Dani Klemes, web editor-in-chief
Though most Southern Californians are accustomed to “L.A. winters”—months reputable for their 70 degree weather and seemingly non-existent precipitation—residents faced a record driest year in 2013, according to statistics from the National Weather Service.
True, California receives the majority of its rainfall between January and April, but the threat of a drought is still prevalent. In legal terms, a drought signifies that the governor may suspend some state and federal regulations and expedite water transfers in order to maximize water resources across the state.
After a press conference at Fresno City Hall on Monday, Jan. 13, in which California Gov. Jerry Brown discussed protocol with local farmers, agricultural leaders and water district officials, Brown claimed that his administration would soon declare an official drought for certain parts of California.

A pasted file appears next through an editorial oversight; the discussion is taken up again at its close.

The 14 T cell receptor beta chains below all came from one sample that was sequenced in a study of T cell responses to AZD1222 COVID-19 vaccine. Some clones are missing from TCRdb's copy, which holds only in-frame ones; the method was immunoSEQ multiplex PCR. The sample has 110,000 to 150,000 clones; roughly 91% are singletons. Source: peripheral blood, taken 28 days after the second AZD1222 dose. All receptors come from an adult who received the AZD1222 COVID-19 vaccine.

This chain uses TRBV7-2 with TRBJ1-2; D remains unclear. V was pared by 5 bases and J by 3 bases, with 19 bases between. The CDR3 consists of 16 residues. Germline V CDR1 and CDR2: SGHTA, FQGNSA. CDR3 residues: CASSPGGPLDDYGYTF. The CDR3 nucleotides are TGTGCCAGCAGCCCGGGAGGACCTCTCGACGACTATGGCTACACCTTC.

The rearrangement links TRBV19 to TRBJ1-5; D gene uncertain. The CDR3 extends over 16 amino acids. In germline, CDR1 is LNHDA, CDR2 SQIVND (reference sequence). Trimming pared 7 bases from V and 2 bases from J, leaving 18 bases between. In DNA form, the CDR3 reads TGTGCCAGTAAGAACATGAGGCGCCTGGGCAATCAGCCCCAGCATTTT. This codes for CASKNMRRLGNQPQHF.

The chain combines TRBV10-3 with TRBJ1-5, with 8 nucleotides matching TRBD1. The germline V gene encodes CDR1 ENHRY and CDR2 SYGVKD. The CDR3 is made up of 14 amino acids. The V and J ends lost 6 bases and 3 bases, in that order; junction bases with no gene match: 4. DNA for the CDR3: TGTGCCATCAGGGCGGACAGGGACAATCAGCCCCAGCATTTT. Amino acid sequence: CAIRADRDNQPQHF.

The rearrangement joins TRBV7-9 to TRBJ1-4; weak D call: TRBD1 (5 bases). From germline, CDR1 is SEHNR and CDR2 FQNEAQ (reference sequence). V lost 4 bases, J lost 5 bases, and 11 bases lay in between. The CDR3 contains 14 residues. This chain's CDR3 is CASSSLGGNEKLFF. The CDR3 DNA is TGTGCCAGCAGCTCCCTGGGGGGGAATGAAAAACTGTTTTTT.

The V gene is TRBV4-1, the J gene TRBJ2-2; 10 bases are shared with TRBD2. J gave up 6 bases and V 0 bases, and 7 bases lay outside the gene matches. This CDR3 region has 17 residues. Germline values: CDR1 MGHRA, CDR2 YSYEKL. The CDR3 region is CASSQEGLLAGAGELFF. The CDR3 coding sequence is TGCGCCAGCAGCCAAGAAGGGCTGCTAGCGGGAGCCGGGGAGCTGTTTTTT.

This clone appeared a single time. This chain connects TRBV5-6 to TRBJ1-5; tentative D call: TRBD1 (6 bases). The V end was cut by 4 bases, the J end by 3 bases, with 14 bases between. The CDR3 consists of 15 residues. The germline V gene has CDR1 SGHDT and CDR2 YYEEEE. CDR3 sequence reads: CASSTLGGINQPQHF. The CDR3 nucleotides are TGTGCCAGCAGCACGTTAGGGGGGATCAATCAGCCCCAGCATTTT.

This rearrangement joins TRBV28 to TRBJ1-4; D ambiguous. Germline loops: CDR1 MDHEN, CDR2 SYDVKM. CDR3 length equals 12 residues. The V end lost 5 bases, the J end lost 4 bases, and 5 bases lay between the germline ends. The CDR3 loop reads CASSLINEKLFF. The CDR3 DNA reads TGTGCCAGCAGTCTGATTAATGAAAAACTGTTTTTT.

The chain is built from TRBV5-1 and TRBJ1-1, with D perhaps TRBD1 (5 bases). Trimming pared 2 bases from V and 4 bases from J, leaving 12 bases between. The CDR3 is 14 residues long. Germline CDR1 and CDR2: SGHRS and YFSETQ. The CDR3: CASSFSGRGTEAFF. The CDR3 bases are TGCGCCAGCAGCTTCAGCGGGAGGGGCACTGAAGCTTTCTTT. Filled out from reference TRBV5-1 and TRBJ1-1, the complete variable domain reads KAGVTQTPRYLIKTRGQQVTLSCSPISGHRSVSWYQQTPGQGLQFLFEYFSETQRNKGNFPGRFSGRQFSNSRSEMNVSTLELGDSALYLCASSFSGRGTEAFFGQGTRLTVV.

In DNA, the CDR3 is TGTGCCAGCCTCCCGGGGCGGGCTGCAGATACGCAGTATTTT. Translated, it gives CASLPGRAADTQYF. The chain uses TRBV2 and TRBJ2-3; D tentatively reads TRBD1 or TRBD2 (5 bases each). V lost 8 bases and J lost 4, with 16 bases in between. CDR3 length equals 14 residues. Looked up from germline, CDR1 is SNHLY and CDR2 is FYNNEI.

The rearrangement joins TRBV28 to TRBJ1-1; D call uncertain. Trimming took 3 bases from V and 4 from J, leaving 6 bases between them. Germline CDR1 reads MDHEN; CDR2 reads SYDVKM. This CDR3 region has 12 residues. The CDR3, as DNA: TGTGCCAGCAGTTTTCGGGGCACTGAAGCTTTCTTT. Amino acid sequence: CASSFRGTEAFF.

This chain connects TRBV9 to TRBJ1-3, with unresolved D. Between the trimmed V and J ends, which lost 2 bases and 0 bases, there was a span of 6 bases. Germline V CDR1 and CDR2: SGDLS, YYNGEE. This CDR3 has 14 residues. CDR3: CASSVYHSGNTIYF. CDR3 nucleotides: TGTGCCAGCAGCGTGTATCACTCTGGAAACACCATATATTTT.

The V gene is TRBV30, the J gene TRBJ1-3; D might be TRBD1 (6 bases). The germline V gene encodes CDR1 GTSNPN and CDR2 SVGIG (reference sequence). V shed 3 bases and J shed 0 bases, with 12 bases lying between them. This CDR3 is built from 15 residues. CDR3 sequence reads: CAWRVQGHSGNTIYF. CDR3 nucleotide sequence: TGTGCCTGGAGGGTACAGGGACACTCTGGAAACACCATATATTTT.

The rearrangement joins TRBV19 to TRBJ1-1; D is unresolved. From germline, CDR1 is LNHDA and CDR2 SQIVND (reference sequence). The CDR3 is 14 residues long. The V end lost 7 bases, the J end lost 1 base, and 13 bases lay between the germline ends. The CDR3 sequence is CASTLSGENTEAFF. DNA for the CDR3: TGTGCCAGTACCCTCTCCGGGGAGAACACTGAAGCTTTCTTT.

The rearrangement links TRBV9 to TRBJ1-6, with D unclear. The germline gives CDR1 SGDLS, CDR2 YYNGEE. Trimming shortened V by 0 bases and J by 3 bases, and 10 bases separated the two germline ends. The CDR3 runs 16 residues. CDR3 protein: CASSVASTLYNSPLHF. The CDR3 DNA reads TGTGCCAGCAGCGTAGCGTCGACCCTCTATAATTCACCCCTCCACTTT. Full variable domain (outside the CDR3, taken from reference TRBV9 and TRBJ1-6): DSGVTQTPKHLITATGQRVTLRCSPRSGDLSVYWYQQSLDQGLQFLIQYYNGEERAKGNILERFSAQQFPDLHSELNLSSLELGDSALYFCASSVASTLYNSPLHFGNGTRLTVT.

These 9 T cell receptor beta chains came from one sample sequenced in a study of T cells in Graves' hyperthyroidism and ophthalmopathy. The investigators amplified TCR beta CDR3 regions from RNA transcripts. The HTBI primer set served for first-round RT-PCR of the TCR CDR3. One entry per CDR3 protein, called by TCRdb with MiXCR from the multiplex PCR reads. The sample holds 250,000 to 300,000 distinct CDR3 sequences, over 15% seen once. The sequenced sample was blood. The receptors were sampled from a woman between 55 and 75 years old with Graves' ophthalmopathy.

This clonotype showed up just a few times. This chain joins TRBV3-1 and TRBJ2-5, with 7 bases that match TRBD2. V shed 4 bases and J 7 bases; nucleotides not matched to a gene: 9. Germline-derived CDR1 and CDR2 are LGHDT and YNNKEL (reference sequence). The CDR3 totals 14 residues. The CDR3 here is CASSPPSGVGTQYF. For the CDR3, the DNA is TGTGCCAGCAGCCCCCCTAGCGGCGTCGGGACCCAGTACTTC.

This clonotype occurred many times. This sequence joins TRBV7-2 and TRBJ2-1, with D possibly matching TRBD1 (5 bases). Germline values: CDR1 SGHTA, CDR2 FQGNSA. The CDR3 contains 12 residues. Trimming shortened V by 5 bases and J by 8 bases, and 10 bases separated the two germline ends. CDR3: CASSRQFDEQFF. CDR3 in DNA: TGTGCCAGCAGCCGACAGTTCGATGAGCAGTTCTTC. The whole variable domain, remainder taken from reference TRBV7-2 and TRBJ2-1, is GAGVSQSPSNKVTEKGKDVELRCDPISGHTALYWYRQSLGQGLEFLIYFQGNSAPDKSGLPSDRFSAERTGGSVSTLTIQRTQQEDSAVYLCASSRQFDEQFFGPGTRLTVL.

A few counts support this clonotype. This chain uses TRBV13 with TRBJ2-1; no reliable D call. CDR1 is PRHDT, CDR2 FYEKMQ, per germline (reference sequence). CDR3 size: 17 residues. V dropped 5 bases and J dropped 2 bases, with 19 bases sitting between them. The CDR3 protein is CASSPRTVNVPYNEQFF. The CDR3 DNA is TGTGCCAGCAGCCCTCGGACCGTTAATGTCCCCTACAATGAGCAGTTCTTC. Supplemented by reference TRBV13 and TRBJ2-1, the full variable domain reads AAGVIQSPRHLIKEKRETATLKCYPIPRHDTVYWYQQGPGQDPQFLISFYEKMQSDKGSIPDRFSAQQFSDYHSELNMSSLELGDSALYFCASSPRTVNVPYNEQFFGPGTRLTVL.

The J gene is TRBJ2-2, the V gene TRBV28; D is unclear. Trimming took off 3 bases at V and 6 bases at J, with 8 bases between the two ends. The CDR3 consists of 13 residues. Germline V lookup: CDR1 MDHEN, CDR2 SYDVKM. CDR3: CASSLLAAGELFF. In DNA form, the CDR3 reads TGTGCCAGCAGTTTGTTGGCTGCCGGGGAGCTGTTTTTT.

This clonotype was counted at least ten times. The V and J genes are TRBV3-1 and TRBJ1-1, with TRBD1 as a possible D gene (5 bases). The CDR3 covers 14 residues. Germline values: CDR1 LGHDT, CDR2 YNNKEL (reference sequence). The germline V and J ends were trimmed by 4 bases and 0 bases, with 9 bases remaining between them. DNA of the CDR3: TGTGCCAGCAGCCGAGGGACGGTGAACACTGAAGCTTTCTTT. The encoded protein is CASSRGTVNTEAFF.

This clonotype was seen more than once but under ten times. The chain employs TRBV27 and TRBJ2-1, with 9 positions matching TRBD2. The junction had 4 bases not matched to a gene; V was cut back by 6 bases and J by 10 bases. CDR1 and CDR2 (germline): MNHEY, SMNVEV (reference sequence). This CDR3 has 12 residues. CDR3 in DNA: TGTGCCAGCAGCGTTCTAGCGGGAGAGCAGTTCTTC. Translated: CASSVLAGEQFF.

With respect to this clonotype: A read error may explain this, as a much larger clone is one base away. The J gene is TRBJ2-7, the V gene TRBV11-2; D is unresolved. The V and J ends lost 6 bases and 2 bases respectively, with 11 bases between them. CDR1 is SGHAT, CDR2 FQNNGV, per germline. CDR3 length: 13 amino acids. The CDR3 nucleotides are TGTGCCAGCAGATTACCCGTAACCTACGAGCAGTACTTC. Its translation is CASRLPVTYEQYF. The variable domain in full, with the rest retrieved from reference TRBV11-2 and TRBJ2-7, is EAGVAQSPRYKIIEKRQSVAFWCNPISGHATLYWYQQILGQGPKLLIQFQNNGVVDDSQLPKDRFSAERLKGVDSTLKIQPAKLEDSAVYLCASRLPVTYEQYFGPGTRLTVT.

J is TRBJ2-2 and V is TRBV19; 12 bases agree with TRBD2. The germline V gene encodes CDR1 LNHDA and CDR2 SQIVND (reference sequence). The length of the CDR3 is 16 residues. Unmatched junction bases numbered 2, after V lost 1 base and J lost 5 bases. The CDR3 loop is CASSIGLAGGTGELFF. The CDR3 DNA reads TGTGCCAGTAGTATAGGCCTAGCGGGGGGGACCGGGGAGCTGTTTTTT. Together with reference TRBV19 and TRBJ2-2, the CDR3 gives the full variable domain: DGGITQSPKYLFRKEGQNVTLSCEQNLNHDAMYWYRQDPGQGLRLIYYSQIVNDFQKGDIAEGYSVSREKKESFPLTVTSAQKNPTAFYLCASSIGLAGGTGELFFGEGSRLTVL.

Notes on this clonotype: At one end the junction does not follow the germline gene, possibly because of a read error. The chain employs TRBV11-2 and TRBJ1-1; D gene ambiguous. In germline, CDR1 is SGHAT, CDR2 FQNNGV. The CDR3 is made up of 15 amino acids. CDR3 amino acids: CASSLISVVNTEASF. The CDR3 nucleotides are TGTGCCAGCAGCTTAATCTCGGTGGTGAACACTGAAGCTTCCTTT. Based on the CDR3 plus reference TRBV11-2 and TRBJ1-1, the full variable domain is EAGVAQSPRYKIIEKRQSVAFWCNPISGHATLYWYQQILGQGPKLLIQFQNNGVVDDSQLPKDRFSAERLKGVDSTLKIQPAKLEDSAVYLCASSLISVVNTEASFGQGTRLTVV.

County administrators are currently analyzing the circumstances of the drought, proposing possible solutions to deal with both long-term and short-term effects for California in its parched state.
The thought of a drought may not evoke any worry in most residents—after all, California is essentially facing perpetual dehydration—but in the grand scheme of things, water is vital, the drought is imminent, and residents should follow certain measures to preserve all they can.
Below is an infographic that provides some general ideas for saving water, most of which only require small tweaks to everyday habits and activities. In the next few weeks, Highlights will be posting updates on the drought and its effects on Californians.